Prior to publishing this website, its first home was in my head. For months I spent every ounce of my free time refining it, saving money for it, and against my better judgement, obsessing over it. I cradled this project like an overprotective mother to a newborn baby. In my mind, it was perfect and I wanted to bring it up right. But the longer I held on, the more of my heart I gave, the larger it began to grow. Inevitably, it became so heavy that I didn’t have enough power to support it. That’s when the fear began to kick in.
If you are a creative person, or wanting to pursue creative passions, don’t make the same mistakes I did. When I was putting together this blog, there were days when I would just spend hours agonising over one blog post, writing and rewriting until I had half a dozen different iterations but none that I liked. Paragraphs and sentences would get stuck in my head; ones that I wanted to use but had no place for, and others I hated but couldn’t think of anything better to replace. It haunted me so much I ended up scraping it all. My final version was something I threw together in one hour tops.
The thing is, I was always of the mind that writing was a job with occupational hazards; you pluck parts of your soul and sew them into your plots. You give yourself away to inject life into your creations. And so, I did just that. I gave and gave and gave until I had nothing left to give. People tell you to persevere in the face of trying times, and I did. They tell you that creativity is a skill that is honed over time, and so I invested in it. But nobody told me (although I will tell you now) that art in its beginning stages is a worthless chase for perfection. Your mind may hold the most grandiose ideals, but what you’re left with will always be sub-par.
It’s akin to getting attached to a boyfriend or girlfriend; the higher your standards are, the more your relationship means to you, the faster it eats away at you over time. If you aren’t careful, it will consume you entirely and there will be nothing left… except fear. You know, people always say that fear only exists in your mind. It’s supposed to help make you feel better, but how do you explain the twisting feeling in my stomach? This knot in my heart? Remind me how something so real can be a figment of my imagination?
It’s never easy to explain; you have fears of facing hate for something nobody has seen yet, you fear letting people down even though they don’t harbour expectations, you fear that you’re wasting your breath by not living up to your own potential, and you fear that death is coming for you when you haven’t achieved anything with your life yet. But perhaps what hurts the most is knowing that it is all in your mind, and the person you’re most afraid of letting down is yourself.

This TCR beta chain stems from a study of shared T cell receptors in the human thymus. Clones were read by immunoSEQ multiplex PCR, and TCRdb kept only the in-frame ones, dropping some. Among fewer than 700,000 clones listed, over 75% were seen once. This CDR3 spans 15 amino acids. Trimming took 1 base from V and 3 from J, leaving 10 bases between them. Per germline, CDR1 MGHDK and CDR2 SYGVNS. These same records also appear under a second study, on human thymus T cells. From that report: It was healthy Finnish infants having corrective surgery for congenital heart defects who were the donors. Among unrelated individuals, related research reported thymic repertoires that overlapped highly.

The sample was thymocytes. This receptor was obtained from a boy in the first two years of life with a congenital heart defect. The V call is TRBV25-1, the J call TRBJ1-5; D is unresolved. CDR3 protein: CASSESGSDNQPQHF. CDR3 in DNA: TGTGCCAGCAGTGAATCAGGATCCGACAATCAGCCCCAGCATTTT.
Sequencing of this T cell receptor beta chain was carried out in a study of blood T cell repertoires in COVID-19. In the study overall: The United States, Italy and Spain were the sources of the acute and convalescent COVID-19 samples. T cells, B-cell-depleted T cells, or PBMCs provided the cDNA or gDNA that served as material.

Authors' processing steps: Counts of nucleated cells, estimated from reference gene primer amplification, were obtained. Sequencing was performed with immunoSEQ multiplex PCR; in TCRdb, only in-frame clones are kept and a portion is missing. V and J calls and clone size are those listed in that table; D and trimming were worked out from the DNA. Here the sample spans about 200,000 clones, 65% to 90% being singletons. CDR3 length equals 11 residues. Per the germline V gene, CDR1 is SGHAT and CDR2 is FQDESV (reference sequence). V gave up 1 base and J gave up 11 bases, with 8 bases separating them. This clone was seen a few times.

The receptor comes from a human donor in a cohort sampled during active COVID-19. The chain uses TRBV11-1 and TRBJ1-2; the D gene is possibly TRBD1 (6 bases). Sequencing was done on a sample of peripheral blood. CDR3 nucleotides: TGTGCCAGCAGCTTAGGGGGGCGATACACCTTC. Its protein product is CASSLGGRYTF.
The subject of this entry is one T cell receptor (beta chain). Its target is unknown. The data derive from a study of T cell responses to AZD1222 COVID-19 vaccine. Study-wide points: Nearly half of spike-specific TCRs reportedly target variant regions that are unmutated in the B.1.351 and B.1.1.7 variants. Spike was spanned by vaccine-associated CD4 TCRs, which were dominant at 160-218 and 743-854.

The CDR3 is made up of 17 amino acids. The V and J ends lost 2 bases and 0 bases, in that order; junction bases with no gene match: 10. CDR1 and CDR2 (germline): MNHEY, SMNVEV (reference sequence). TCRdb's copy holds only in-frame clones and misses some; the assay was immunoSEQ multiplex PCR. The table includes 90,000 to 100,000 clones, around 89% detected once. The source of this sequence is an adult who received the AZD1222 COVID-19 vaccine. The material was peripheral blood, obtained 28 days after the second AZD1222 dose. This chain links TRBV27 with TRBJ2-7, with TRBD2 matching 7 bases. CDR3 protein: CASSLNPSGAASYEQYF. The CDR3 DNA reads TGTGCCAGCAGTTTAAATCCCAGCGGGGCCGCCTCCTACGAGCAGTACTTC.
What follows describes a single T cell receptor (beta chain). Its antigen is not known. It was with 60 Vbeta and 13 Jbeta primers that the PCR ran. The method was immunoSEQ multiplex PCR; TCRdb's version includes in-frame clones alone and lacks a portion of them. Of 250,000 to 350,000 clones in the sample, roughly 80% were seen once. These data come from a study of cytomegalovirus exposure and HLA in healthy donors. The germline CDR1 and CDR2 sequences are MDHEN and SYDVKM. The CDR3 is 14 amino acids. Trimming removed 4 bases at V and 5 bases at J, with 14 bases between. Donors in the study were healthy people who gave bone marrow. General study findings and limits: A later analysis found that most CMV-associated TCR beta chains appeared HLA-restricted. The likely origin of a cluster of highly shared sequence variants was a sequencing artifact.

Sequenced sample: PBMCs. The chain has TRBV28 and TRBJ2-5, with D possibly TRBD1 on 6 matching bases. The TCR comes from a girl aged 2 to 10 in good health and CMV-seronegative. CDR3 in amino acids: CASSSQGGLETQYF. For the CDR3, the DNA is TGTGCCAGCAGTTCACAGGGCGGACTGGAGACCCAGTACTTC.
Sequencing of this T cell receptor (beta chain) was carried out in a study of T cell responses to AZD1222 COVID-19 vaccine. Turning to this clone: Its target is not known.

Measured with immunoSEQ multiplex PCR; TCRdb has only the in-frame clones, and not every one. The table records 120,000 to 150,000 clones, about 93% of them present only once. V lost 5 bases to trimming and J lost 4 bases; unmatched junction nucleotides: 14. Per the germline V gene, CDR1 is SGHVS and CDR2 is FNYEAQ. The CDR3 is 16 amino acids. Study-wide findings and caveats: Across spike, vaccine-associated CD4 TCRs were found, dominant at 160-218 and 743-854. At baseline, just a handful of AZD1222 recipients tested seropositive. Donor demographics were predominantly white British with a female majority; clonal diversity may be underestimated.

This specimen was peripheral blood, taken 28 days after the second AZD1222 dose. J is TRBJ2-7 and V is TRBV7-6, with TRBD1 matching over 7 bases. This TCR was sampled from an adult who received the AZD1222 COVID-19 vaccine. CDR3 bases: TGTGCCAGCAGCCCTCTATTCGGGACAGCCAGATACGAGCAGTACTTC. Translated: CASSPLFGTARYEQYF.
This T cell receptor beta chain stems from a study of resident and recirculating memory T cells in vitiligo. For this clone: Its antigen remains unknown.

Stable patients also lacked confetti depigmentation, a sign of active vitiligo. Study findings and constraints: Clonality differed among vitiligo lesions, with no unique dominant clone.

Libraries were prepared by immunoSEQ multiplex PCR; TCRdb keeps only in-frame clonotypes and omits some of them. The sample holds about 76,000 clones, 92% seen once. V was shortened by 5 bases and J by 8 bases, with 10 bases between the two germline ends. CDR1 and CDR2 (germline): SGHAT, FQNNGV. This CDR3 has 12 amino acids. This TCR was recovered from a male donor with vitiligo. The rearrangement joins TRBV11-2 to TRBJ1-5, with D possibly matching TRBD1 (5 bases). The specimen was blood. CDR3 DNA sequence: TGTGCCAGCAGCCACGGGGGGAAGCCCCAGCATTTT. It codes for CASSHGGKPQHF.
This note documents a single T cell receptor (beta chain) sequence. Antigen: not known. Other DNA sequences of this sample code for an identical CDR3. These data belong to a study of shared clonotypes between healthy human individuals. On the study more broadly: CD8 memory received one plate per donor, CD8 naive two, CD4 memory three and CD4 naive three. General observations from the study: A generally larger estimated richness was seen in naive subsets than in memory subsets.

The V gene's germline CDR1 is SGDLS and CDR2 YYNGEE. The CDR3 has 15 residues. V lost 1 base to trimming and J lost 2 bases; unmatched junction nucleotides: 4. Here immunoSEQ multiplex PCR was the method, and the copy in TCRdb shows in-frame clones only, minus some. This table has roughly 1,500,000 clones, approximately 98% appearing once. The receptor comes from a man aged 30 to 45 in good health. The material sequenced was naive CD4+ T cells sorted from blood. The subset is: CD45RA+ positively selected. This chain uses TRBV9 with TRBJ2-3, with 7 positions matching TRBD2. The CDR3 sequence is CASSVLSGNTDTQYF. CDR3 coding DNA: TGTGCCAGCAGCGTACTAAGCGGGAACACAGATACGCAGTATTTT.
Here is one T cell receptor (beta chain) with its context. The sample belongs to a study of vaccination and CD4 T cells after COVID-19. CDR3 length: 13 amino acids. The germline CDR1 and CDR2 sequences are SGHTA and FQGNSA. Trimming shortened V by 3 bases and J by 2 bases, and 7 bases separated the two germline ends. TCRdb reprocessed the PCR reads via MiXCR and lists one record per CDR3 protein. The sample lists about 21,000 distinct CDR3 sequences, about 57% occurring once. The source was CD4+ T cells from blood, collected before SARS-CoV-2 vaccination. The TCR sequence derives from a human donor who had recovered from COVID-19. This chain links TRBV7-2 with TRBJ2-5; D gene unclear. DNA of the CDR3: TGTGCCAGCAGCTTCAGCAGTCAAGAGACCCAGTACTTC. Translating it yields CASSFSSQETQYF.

Being creative in the first place is fundamentally vulnerable. I won’t lie that I become more sensitive to things when I am writing, but it’s impossible to create anything good if all you have is pretense. I’ve always believed in that. Looking at the way this fear has affected me, however, I don’t think the way I’ve been going about this is right. It’s not enough to acknowledge that fear is there and persevere through it. Rather, if I let it whisper the poison into my ears, I have to learn to STOP believing in it.
I think there’s a point in every creator's life where they just have to start being stubborn about what they want. If you want to create a video, create the damn video. If you want to write a commentary piece, write the damn commentary piece. At that point it shouldn’t matter whether it was executed well or not. The point is that you did it, you got over the first hurdle, and now you can work on improving. This is a mindset I still struggle in adapting on a daily basis, so my pep talk may not mean much, but I thought (selfishly) that I would feel better about it if I shared this with you. And I do.
I’m still going to be facing a lot of these fears as I continue to create new content for you; writing this post doesn’t change that. But what it does solidify is my willingness to remain healthy, both physically and mentally, while pursuing this project. And so, I created something that I thought would help:
ONE: Creativity is a habitual act; partake in it regularly and frequently
TWO: The value of what I create is not equivalent to my value as a person
THREE: There is value in originality, but there is even more value in sincerity
FOUR: The only person I can compare myself to is the person I was in the past
FIVE: Dreaming is one thing, doing is another
SIX: When in doubt, read Ira Glass
As Ira Glass said so himself, “nobody tells this to people who are beginners; I wish someone told me. All of us who do creative work, we get into it because we have good taste. But there is this gap. For the first couple years you make stuff, it’s just not that good. It’s trying to be good, it has potential, but it’s not. But your taste, the thing that got you into the game, is still killer. And your taste is why your work disappoints you.
A lot of people never get past this phase, they quit. Most people I know who do interesting, creative work went through years of this. We know our work doesn’t have this special thing that we want it to have. We all go through this. And if you are just starting out or you are still in this phase, you gotta know its normal and the most important thing you can do is a lot of work.
Put yourself on a deadline so that every week you will finish one story. It is only by going through a volume of work that you will close that gap, and your work will be as good as your ambitions. And I took longer to figure out how to do this than anyone I’ve ever met. It’s gonna take awhile. It’s normal to take awhile. You’ve just gotta fight your way through.”